Introduction to ABM

Account Based Marketing (ABM) is becoming adopted at a far larger scale than it has ever been before.

ABM is a strategic approach to marketing that has attracted loyal followers, particularly in the B2B marketing landscape, along with claims of big successes.

ABM is a shift away from the typical inbound marketing funnel towards an alignment of sales and marketing that works to focus on one account, or a small select group of accounts. For many B2B companies this makes sense:

  • ITSMA published a report, showing that over 80% of marketers that measure ROI say that ABM initiatives outperform other marketing investments.
  • According to the Alterra Group, 84% of marketers said that ABM had significant benefits to retaining and expanding existing customer relationships.

Evolving marketing technology has made it possible for companies to take this approach – an approach that is about delivering a relevant message to the most relevant people within an organization. In other words, no more devising campaigns that target a large audience – the focus now shifts to one customer.

ABM is an Integrated Approach

B2B Strategies often employ the use of customer personas, and use marketing content as a wide net to catch as many of the right kind of fish as possible. With ABM, we’re using a spear instead, targeting just the one big fish.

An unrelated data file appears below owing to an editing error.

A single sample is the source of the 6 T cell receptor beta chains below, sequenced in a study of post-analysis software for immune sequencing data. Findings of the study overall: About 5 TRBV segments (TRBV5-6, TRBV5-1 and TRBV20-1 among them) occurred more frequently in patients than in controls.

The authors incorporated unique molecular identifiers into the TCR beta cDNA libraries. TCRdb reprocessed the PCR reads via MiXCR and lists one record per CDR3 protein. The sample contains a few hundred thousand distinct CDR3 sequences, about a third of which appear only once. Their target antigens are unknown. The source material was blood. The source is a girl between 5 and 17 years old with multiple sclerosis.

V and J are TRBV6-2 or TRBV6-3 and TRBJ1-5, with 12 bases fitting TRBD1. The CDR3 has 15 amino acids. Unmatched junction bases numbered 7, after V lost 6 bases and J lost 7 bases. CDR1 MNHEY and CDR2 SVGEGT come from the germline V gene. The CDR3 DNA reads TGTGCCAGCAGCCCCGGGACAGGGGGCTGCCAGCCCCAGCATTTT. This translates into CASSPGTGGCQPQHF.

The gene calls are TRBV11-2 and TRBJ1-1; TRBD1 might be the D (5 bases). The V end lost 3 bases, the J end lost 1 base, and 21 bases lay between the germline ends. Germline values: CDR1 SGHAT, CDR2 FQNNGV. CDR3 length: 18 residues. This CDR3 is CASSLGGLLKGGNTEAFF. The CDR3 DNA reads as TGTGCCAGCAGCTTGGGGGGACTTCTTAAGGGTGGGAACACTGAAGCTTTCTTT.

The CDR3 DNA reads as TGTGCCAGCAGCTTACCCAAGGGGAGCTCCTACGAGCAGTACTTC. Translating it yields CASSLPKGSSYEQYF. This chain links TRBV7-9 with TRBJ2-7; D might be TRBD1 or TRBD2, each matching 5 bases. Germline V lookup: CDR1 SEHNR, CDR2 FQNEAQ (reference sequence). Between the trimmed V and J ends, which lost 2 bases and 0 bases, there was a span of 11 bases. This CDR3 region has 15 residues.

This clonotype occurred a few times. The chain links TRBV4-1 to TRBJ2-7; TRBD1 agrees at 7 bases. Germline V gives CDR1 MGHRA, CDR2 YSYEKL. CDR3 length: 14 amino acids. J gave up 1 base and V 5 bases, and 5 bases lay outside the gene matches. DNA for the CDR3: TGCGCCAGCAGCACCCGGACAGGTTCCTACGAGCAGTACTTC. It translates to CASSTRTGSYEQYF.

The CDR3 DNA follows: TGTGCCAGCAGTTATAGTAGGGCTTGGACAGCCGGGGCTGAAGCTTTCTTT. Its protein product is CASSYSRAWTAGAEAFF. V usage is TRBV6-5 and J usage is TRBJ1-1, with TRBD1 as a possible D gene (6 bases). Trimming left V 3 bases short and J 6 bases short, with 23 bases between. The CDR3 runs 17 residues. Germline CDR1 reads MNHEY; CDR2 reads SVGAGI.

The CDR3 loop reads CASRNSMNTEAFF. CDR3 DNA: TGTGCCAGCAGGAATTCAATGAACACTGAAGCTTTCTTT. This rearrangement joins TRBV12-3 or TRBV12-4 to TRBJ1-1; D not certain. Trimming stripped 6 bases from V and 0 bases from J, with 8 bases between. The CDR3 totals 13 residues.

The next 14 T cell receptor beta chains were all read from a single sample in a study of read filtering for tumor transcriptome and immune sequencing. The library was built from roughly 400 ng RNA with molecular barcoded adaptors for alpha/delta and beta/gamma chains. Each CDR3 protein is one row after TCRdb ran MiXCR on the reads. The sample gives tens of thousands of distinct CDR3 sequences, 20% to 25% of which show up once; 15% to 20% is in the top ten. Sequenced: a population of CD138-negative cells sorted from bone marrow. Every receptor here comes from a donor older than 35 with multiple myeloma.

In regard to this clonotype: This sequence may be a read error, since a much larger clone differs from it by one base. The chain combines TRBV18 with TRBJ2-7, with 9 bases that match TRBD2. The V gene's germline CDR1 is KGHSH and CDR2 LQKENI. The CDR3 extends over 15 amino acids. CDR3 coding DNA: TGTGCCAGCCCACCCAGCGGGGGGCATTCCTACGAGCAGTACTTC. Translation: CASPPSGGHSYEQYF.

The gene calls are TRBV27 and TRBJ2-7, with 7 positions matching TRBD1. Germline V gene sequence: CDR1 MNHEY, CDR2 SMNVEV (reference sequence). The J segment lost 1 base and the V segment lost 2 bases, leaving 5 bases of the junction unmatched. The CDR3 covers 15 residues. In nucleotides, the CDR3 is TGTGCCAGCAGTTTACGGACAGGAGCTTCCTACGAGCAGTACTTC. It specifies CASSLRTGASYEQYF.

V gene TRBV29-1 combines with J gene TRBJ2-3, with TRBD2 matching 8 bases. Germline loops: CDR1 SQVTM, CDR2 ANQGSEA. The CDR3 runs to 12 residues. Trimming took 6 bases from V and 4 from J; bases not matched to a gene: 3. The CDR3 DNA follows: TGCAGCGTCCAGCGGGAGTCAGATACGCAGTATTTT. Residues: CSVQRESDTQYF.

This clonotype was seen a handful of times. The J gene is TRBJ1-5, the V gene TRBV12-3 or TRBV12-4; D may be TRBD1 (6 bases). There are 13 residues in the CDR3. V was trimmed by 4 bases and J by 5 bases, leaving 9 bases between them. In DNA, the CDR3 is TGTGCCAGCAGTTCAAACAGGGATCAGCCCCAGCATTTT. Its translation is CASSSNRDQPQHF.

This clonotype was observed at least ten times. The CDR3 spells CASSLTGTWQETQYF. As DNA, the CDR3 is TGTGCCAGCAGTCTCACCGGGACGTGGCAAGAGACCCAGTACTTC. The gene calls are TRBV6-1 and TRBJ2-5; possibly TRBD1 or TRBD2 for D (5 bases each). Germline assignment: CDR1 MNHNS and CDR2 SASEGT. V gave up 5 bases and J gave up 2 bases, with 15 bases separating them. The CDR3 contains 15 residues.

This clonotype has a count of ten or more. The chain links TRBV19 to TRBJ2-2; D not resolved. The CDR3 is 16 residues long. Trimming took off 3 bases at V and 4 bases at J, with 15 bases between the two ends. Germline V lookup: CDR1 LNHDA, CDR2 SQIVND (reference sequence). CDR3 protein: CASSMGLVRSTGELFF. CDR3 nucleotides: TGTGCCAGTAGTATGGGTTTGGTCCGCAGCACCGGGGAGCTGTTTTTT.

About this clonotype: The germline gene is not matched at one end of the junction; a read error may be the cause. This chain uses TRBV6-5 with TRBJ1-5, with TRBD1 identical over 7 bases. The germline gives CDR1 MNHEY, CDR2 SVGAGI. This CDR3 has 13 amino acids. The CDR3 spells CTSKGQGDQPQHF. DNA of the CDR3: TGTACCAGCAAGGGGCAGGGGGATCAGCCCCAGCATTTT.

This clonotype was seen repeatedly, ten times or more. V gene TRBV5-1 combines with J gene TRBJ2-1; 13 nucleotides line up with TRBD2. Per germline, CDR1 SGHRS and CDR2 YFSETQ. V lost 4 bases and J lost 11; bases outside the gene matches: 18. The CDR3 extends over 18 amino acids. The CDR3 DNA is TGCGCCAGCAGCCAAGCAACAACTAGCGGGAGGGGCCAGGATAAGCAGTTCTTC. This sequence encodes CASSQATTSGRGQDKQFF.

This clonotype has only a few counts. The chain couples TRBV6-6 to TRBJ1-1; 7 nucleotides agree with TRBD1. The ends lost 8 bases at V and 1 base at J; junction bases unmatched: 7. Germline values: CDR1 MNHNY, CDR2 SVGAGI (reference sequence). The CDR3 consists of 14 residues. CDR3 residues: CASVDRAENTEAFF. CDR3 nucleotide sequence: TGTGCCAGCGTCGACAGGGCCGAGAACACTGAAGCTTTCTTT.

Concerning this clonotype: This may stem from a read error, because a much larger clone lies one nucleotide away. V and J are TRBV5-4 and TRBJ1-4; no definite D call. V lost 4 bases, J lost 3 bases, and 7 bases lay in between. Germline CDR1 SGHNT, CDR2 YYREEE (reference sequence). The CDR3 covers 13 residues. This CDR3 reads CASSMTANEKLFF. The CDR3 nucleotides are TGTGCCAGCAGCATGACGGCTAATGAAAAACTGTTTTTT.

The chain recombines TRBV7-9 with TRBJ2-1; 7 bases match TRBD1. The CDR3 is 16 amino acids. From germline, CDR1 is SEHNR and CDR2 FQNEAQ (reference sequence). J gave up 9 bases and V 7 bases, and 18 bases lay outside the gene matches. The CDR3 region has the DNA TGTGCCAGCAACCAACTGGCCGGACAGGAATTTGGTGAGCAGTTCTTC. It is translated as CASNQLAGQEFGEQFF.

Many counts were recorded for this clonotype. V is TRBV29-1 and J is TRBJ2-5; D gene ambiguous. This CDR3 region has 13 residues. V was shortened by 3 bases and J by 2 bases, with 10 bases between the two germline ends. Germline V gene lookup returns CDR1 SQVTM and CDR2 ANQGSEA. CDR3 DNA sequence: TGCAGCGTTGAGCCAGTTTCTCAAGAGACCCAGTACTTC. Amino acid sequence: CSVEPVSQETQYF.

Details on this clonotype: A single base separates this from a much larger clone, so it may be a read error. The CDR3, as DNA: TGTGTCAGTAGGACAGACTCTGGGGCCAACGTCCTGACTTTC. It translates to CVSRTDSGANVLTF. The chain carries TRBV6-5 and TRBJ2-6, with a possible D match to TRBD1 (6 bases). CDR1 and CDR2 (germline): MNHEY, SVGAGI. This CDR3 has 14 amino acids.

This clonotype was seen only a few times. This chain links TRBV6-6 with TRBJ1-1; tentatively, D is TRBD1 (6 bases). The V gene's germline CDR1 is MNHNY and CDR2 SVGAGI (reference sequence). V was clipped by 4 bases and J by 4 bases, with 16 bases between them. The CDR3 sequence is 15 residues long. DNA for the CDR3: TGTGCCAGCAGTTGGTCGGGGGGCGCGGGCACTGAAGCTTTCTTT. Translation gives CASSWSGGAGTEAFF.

It’s a strategy that pays off for many companies. According to Harvard Business Review “Individual customer stakeholders who perceived supplier content to be tailored to their specific needs were 40% more willing to buy from that supplier than stakeholders who didn’t. ”

Sales and Marketing Teams are Better Aligned

All companies practicing ABM claim to be at least somewhat aligned with sales, with 34 percent saying they were tightly aligned.” – source: Newswire.

One of the greatest advantages of adopting ABM is that it forces our sales and marketing teams to align. Since the target is set more clearly, the individual team goals naturally fall into place. With an ABM strategy, your metrics are aligned to one account – and so must inevitably become less contradictory and misaligned. Instead of operating in a silo, sales and marketing teams work together.

It’s More Personalized

Personalized messages are more effective than generic ones. The Aberdeen group reports on the preferences of online buyers: “75% say they prefer personalized offers, and 61% say they’re even willing to give up a degree of privacy to enable personalization.”

When your marketing messages speak directly to your target’s core business, address their biggest problems, and is tailored to their specific need, it becomes that much more effective.

Perhaps ABM is a natural step for your marketing process. Is focusing on one account instead of a number of prospects at the same time something worth spending time on? ABM may be the answer to increasing close rates – one customer at a time.